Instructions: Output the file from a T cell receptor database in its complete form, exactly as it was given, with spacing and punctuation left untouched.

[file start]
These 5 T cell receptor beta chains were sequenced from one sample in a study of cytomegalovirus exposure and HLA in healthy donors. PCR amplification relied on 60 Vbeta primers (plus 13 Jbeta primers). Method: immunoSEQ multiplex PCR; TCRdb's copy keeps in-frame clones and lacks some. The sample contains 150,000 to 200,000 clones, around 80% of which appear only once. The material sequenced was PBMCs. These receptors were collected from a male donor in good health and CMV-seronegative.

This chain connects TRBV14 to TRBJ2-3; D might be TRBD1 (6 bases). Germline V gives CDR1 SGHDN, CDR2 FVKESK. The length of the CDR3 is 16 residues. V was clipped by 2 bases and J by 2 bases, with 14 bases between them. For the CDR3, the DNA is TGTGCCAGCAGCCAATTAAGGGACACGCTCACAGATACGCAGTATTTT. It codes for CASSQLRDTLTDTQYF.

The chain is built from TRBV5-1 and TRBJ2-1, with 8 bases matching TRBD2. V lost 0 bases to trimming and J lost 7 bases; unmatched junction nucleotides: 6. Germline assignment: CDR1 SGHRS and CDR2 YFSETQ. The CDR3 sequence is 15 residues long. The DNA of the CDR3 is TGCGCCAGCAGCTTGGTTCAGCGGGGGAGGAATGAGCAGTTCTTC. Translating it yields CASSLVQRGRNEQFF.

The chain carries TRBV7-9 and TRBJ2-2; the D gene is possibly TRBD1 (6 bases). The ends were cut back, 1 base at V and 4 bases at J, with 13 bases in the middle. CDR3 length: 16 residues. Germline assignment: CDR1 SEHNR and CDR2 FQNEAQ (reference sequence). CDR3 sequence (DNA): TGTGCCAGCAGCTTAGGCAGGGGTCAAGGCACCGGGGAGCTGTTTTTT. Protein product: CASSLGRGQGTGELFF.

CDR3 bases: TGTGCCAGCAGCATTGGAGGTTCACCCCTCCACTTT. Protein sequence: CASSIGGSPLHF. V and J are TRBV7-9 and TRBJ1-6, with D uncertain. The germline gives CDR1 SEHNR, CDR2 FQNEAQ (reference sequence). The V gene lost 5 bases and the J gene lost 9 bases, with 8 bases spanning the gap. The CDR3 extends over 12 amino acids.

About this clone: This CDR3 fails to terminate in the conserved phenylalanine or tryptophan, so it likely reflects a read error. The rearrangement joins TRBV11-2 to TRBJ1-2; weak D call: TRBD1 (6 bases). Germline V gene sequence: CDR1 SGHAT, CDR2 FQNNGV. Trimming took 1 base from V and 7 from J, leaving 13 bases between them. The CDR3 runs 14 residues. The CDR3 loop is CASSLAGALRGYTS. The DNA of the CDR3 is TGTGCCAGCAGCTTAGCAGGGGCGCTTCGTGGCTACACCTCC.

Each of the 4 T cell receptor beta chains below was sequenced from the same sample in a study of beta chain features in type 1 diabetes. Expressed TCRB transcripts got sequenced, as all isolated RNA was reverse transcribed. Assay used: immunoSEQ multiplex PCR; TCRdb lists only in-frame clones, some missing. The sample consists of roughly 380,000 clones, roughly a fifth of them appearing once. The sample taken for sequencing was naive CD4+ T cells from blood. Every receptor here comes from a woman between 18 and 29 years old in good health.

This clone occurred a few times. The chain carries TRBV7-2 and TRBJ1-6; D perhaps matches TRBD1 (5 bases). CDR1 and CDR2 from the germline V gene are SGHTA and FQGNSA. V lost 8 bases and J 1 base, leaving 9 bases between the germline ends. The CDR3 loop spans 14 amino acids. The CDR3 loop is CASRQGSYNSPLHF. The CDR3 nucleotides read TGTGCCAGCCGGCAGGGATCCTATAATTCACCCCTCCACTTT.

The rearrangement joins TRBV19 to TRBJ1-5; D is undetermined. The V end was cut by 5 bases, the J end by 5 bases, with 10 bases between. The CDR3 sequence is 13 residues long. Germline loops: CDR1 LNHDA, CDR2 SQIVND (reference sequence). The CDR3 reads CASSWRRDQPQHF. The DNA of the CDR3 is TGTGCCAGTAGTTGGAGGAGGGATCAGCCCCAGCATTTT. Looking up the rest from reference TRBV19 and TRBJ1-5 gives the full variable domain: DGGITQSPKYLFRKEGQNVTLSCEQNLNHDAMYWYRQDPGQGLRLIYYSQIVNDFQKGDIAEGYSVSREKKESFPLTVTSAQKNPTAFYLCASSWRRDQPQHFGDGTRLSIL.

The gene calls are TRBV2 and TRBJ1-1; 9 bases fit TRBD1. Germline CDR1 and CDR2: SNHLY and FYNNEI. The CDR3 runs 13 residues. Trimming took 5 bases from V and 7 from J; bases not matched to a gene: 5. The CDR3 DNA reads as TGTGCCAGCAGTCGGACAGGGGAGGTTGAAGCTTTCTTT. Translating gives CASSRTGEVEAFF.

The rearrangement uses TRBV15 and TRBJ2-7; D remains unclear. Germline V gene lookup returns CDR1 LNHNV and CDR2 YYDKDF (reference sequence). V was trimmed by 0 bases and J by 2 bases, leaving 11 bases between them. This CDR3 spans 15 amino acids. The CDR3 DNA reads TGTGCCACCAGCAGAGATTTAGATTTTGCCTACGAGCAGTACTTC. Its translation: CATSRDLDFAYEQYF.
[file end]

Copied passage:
These 5 T cell receptor beta chains were sequenced from one sample in a study of cytomegalovirus exposure and HLA in healthy donors. PCR amplification relied on 60 Vbeta primers (plus 13 Jbeta primers). Method: immunoSEQ multiplex PCR; TCRdb's copy keeps in-frame clones and lacks some. The sample contains 150,000 to 200,000 clones, around 80% of which appear only once. The material sequenced was PBMCs. These receptors were collected from a male donor in good health and CMV-seronegative.

This chain connects TRBV14 to TRBJ2-3; D might be TRBD1 (6 bases). Germline V gives CDR1 SGHDN, CDR2 FVKESK. The length of the CDR3 is 16 residues. V was clipped by 2 bases and J by 2 bases, with 14 bases between them. For the CDR3, the DNA is TGTGCCAGCAGCCAATTAAGGGACACGCTCACAGATACGCAGTATTTT. It codes for CASSQLRDTLTDTQYF.

The chain is built from TRBV5-1 and TRBJ2-1, with 8 bases matching TRBD2. V lost 0 bases to trimming and J lost 7 bases; unmatched junction nucleotides: 6. Germline assignment: CDR1 SGHRS and CDR2 YFSETQ. The CDR3 sequence is 15 residues long. The DNA of the CDR3 is TGCGCCAGCAGCTTGGTTCAGCGGGGGAGGAATGAGCAGTTCTTC. Translating it yields CASSLVQRGRNEQFF.

The chain carries TRBV7-9 and TRBJ2-2; the D gene is possibly TRBD1 (6 bases). The ends were cut back, 1 base at V and 4 bases at J, with 13 bases in the middle. CDR3 length: 16 residues. Germline assignment: CDR1 SEHNR and CDR2 FQNEAQ (reference sequence). CDR3 sequence (DNA): TGTGCCAGCAGCTTAGGCAGGGGTCAAGGCACCGGGGAGCTGTTTTTT. Protein product: CASSLGRGQGTGELFF.

CDR3 bases: TGTGCCAGCAGCATTGGAGGTTCACCCCTCCACTTT. Protein sequence: CASSIGGSPLHF. V and J are TRBV7-9 and TRBJ1-6, with D uncertain. The germline gives CDR1 SEHNR, CDR2 FQNEAQ (reference sequence). The V gene lost 5 bases and the J gene lost 9 bases, with 8 bases spanning the gap. The CDR3 extends over 12 amino acids.

About this clone: This CDR3 fails to terminate in the conserved phenylalanine or tryptophan, so it likely reflects a read error. The rearrangement joins TRBV11-2 to TRBJ1-2; weak D call: TRBD1 (6 bases). Germline V gene sequence: CDR1 SGHAT, CDR2 FQNNGV. Trimming took 1 base from V and 7 from J, leaving 13 bases between them. The CDR3 runs 14 residues. The CDR3 loop is CASSLAGALRGYTS. The DNA of the CDR3 is TGTGCCAGCAGCTTAGCAGGGGCGCTTCGTGGCTACACCTCC.

Each of the 4 T cell receptor beta chains below was sequenced from the same sample in a study of beta chain features in type 1 diabetes. Expressed TCRB transcripts got sequenced, as all isolated RNA was reverse transcribed. Assay used: immunoSEQ multiplex PCR; TCRdb lists only in-frame clones, some missing. The sample consists of roughly 380,000 clones, roughly a fifth of them appearing once. The sample taken for sequencing was naive CD4+ T cells from blood. Every receptor here comes from a woman between 18 and 29 years old in good health.

This clone occurred a few times. The chain carries TRBV7-2 and TRBJ1-6; D perhaps matches TRBD1 (5 bases). CDR1 and CDR2 from the germline V gene are SGHTA and FQGNSA. V lost 8 bases and J 1 base, leaving 9 bases between the germline ends. The CDR3 loop spans 14 amino acids. The CDR3 loop is CASRQGSYNSPLHF. The CDR3 nucleotides read TGTGCCAGCCGGCAGGGATCCTATAATTCACCCCTCCACTTT.

The rearrangement joins TRBV19 to TRBJ1-5; D is undetermined. The V end was cut by 5 bases, the J end by 5 bases, with 10 bases between. The CDR3 sequence is 13 residues long. Germline loops: CDR1 LNHDA, CDR2 SQIVND (reference sequence). The CDR3 reads CASSWRRDQPQHF. The DNA of the CDR3 is TGTGCCAGTAGTTGGAGGAGGGATCAGCCCCAGCATTTT. Looking up the rest from reference TRBV19 and TRBJ1-5 gives the full variable domain: DGGITQSPKYLFRKEGQNVTLSCEQNLNHDAMYWYRQDPGQGLRLIYYSQIVNDFQKGDIAEGYSVSREKKESFPLTVTSAQKNPTAFYLCASSWRRDQPQHFGDGTRLSIL.

The gene calls are TRBV2 and TRBJ1-1; 9 bases fit TRBD1. Germline CDR1 and CDR2: SNHLY and FYNNEI. The CDR3 runs 13 residues. Trimming took 5 bases from V and 7 from J; bases not matched to a gene: 5. The CDR3 DNA reads as TGTGCCAGCAGTCGGACAGGGGAGGTTGAAGCTTTCTTT. Translating gives CASSRTGEVEAFF.

The rearrangement uses TRBV15 and TRBJ2-7; D remains unclear. Germline V gene lookup returns CDR1 LNHNV and CDR2 YYDKDF (reference sequence). V was trimmed by 0 bases and J by 2 bases, leaving 11 bases between them. This CDR3 spans 15 amino acids. The CDR3 DNA reads TGTGCCACCAGCAGAGATTTAGATTTTGCCTACGAGCAGTACTTC. Its translation: CATSRDLDFAYEQYF.